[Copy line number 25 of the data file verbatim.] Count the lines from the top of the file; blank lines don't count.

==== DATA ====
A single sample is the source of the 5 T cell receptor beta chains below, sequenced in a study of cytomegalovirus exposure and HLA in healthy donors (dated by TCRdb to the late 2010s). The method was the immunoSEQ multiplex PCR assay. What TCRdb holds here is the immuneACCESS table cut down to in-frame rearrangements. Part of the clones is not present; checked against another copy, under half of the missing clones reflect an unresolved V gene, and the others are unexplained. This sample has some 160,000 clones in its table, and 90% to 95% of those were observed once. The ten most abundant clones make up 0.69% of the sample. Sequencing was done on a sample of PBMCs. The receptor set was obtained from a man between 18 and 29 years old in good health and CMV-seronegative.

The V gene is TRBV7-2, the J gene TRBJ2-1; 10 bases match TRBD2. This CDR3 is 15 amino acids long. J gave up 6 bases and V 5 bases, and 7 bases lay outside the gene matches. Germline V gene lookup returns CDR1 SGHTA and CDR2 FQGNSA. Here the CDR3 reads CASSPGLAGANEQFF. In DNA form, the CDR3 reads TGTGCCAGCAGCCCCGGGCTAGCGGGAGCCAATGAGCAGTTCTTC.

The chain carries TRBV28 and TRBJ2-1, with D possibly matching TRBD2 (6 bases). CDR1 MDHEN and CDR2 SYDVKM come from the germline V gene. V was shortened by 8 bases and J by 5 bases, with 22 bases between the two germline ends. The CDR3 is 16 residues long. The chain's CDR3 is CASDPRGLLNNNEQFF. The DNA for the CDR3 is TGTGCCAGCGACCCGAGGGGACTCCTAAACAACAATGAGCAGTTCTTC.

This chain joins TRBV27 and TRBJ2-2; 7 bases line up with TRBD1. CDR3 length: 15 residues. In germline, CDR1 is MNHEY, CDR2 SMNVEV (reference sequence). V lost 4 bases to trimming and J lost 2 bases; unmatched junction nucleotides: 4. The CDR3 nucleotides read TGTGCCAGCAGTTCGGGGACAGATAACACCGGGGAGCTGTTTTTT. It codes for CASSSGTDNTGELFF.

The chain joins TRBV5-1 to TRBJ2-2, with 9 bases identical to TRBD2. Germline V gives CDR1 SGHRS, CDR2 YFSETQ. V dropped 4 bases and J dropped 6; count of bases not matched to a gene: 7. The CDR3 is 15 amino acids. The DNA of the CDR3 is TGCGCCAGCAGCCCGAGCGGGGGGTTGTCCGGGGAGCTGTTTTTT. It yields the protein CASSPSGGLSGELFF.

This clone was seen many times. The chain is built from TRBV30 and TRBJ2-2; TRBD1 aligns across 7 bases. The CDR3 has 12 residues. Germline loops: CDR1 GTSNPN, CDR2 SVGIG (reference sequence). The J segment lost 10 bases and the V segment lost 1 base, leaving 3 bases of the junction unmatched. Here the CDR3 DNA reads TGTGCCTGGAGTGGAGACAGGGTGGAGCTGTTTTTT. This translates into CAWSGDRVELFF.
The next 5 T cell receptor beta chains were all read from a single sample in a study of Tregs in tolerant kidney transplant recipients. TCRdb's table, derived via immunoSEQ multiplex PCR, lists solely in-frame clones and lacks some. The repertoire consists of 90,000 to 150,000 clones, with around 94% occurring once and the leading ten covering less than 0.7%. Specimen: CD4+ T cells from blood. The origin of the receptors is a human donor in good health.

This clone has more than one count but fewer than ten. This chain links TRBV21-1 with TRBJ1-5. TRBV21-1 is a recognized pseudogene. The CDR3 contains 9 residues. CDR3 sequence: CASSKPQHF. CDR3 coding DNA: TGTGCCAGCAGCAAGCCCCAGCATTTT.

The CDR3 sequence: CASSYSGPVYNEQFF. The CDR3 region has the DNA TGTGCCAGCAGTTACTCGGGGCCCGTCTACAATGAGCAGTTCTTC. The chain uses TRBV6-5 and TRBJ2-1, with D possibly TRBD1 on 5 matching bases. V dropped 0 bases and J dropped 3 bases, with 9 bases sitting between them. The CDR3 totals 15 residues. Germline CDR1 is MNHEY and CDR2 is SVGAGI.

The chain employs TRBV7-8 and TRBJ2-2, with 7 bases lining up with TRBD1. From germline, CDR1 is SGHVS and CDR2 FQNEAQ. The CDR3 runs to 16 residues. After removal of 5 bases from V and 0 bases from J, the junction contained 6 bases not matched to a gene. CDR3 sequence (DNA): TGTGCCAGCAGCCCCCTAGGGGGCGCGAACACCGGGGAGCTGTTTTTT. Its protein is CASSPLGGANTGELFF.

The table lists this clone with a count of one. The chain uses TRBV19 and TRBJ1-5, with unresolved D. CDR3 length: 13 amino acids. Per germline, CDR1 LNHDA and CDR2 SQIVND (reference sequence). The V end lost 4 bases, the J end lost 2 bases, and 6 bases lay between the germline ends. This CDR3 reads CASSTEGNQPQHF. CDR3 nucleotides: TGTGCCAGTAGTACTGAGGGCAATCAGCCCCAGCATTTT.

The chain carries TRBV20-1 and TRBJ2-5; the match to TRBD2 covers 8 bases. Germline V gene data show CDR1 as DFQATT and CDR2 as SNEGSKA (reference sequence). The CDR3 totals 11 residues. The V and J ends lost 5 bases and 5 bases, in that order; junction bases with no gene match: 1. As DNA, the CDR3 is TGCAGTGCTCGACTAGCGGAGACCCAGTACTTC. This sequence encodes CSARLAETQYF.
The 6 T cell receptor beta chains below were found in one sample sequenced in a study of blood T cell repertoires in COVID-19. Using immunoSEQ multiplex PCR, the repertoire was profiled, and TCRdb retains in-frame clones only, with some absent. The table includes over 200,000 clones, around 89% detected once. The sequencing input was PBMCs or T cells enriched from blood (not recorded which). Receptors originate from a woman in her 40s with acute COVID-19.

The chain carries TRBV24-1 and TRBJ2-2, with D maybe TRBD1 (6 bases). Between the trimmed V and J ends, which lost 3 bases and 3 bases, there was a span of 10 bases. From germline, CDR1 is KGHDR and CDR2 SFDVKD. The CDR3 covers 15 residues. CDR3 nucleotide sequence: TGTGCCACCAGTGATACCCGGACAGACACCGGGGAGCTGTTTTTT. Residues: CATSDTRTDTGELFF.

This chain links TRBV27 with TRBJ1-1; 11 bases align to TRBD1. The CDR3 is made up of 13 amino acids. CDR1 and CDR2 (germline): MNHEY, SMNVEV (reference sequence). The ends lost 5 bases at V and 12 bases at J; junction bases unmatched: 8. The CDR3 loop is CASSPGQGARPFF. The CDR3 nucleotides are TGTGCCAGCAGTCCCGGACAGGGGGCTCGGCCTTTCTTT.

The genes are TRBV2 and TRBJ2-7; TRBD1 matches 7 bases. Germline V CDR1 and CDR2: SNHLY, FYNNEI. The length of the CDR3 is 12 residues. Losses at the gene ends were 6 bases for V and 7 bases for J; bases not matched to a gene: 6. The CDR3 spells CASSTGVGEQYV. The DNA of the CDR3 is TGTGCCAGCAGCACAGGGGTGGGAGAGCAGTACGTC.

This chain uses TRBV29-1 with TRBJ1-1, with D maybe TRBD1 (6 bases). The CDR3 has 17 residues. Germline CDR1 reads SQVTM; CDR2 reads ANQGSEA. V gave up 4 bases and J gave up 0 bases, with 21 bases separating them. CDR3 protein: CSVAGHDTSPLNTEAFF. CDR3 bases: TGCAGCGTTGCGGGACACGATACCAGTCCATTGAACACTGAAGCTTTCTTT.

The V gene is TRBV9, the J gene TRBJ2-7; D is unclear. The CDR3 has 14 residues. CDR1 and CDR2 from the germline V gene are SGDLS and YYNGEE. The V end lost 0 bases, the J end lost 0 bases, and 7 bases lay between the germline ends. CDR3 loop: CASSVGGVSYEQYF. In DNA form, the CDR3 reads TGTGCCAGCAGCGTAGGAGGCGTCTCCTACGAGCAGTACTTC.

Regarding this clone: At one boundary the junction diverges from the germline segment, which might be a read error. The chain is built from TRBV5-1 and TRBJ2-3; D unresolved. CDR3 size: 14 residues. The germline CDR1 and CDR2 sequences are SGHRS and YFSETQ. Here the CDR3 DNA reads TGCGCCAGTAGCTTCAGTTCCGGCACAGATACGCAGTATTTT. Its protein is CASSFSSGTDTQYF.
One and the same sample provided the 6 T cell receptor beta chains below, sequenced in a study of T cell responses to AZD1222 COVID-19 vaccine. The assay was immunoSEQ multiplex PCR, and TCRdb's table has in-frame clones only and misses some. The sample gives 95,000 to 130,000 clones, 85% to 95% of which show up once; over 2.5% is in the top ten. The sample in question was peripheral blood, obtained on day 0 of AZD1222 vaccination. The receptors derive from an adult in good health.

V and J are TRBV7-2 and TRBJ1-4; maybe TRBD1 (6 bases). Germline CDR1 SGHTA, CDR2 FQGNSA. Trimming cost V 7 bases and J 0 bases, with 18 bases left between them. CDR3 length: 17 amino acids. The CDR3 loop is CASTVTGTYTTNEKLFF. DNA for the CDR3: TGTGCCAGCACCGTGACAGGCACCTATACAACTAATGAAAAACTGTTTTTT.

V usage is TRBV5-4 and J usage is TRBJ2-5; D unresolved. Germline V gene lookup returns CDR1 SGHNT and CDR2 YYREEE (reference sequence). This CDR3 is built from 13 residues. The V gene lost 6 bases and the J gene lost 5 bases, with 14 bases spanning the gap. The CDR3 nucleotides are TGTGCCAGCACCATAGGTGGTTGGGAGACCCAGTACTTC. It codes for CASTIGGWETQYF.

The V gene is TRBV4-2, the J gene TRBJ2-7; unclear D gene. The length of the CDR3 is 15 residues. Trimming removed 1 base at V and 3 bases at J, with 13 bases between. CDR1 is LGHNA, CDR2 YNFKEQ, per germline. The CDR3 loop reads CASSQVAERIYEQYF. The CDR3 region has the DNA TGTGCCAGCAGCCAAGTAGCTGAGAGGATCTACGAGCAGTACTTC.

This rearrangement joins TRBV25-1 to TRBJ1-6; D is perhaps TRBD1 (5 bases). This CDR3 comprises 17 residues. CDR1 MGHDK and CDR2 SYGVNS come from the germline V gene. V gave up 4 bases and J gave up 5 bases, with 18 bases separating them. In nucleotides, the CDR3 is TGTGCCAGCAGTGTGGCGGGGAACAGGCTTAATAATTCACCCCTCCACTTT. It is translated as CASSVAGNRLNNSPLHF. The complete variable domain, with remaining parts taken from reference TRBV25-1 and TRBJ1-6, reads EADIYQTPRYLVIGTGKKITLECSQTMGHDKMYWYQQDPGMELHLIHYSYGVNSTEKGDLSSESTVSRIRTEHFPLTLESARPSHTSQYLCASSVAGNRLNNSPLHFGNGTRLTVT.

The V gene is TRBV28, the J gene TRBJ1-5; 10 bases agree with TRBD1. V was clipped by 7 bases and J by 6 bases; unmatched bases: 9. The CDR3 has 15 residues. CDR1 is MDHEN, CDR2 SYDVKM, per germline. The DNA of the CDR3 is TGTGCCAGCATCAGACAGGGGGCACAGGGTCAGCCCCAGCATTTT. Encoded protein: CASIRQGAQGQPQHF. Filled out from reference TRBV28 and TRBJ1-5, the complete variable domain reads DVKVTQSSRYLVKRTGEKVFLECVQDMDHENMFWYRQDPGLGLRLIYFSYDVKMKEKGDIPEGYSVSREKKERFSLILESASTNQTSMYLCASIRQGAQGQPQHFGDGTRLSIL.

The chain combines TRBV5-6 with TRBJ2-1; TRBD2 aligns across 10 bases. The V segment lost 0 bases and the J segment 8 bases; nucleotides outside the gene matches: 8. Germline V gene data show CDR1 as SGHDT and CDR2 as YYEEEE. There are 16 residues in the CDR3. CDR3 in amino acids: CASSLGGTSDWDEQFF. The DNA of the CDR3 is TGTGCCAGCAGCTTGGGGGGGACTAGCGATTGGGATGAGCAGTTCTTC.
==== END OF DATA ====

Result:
The V gene is TRBV28, the J gene TRBJ1-5; 10 bases agree with TRBD1. V was clipped by 7 bases and J by 6 bases; unmatched bases: 9. The CDR3 has 15 residues. CDR1 is MDHEN, CDR2 SYDVKM, per germline. The DNA of the CDR3 is TGTGCCAGCATCAGACAGGGGGCACAGGGTCAGCCCCAGCATTTT. Encoded protein: CASIRQGAQGQPQHF. Filled out from reference TRBV28 and TRBJ1-5, the complete variable domain reads DVKVTQSSRYLVKRTGEKVFLECVQDMDHENMFWYRQDPGLGLRLIYFSYDVKMKEKGDIPEGYSVSREKKERFSLILESASTNQTSMYLCASIRQGAQGQPQHFGDGTRLSIL.